7. If You Write, You are a Writer.  When you get Published, you are a Published Writer.  No question about it.

GIVEAWAY: Robin is excited to give away a free copy of her novel to a random commenter. Comment within 2 weeks; winners must live in Canada/US to receive the book by mail. You can win a blog contest even if you’ve won before. (Please note that comments may take a little while to appear; this is normal).

 

Are you a subscriber to Writer’s Digest magazine
yet? If not, get a discounted one-year sub here.

 

Other writing/publishing articles & links for you:

 

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Your new complete and updated instructional guide
to finding an agent is finally here: The 2015 book
GET A LITERARY AGENT shares advice from more
than 110 literary agents who share advice on querying,
craft, the submission process, researching agents, and
much more. Filled with all the advice you’ll ever need to
find an agent, this resource makes a great partner book to
the agent database, Guide to Literary Agents.

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9 thoughts on “7 Things I’ve Learned So Far, by Robin Antalek

  1. Pattypans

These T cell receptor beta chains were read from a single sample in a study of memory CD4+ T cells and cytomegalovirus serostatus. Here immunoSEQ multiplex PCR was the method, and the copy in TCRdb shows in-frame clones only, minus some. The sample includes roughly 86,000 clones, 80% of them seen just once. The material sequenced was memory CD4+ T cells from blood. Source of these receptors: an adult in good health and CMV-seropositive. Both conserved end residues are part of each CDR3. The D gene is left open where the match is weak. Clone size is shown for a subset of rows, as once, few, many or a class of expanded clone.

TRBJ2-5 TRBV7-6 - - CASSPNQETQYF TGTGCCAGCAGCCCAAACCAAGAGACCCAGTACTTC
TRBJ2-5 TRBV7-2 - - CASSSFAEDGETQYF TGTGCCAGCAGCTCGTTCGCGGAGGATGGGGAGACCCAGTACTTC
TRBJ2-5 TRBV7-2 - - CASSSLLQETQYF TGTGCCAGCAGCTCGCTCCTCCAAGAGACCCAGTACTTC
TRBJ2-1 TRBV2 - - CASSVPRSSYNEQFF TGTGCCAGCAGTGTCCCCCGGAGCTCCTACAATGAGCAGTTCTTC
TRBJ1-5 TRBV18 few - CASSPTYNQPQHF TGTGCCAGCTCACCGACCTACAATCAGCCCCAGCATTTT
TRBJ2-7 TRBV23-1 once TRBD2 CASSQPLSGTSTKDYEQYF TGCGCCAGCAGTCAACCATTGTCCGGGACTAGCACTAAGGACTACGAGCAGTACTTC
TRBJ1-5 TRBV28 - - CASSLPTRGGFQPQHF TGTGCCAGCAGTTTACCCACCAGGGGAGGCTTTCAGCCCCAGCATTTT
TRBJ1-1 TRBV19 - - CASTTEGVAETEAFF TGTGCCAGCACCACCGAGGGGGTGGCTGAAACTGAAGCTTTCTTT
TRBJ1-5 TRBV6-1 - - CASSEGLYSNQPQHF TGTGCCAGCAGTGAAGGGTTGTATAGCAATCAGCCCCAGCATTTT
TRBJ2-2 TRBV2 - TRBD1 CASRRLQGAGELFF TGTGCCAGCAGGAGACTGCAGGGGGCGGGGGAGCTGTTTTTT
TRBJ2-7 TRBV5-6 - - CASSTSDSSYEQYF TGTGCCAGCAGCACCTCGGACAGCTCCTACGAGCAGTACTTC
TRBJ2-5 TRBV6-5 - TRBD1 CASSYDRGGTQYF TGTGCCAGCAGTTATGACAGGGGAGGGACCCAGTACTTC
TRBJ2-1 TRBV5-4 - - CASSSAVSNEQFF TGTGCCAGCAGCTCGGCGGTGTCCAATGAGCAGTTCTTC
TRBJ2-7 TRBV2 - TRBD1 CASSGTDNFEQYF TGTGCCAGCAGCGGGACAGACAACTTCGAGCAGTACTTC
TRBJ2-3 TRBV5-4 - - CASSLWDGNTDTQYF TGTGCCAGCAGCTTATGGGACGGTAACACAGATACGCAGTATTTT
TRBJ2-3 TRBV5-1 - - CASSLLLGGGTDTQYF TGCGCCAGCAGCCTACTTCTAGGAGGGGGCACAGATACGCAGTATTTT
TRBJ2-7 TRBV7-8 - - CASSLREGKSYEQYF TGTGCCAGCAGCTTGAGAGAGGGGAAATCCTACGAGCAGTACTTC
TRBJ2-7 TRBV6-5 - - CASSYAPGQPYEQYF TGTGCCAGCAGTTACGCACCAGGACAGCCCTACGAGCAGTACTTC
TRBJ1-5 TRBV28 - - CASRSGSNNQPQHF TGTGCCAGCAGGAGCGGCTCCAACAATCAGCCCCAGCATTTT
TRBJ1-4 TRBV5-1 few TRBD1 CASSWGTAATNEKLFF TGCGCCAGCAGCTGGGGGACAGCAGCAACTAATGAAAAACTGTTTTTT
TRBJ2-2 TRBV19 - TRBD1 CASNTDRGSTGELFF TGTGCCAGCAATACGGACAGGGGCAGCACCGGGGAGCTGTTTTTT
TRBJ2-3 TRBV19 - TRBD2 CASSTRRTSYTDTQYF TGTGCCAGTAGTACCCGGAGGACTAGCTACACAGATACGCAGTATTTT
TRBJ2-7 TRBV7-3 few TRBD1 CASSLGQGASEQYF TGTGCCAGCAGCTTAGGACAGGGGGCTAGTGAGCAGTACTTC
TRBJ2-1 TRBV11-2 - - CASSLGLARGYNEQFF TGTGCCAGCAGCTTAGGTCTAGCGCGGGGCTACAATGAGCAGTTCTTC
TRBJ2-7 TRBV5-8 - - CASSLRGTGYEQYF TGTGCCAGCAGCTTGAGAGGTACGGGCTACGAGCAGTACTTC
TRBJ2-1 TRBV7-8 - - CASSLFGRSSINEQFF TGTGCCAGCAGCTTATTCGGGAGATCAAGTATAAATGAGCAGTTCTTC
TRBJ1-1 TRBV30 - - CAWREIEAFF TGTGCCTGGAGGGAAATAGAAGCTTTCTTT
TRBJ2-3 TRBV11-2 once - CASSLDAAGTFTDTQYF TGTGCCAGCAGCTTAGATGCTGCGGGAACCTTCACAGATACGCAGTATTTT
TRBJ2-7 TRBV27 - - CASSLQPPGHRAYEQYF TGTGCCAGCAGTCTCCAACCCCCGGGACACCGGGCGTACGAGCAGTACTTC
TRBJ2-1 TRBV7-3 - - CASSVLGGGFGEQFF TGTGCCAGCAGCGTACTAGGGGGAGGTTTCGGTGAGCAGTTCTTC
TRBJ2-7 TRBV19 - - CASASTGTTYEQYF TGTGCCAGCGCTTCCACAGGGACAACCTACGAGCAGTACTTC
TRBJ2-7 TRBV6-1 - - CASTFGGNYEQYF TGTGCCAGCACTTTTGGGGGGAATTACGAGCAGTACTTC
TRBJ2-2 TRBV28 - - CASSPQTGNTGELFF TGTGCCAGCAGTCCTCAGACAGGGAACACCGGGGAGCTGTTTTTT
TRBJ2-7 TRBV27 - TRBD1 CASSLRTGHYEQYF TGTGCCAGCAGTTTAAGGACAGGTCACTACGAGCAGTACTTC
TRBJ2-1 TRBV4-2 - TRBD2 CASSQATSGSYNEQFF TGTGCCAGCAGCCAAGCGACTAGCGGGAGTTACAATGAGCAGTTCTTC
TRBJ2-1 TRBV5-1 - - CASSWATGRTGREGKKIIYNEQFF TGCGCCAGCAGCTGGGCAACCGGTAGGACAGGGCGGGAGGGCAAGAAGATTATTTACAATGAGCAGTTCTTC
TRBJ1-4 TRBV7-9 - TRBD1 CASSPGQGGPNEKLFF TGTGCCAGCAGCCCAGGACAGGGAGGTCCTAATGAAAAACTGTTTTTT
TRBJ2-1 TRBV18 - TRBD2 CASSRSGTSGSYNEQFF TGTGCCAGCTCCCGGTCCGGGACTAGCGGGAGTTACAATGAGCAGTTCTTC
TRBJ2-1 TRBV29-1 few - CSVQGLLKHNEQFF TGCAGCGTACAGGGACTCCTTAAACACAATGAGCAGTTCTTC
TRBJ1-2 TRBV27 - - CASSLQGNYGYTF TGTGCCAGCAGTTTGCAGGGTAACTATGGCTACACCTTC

Robin, of all this series of articles I’ve read, yours is the one that has hit home the closest. All the article are good; don’t get me wrong. But this one is just what I need, just when I need it. Some of the points, such as embrace the quiet, are habits I’ve been re-realizing I need to get better at: noticing the little things. I do this quite a bit, but not enough. Other points, such as “Write whether you feel like it or not” affirms the importance of my recently implemented (and very, very modest) daily writing goal.

    And, like almost every other commenter, “If you write, you are a writer” gives me confidence to tell it like it is. Thank you for a very encouraging post. And I love the titles of your books! I’d love to hear how and why you chose them.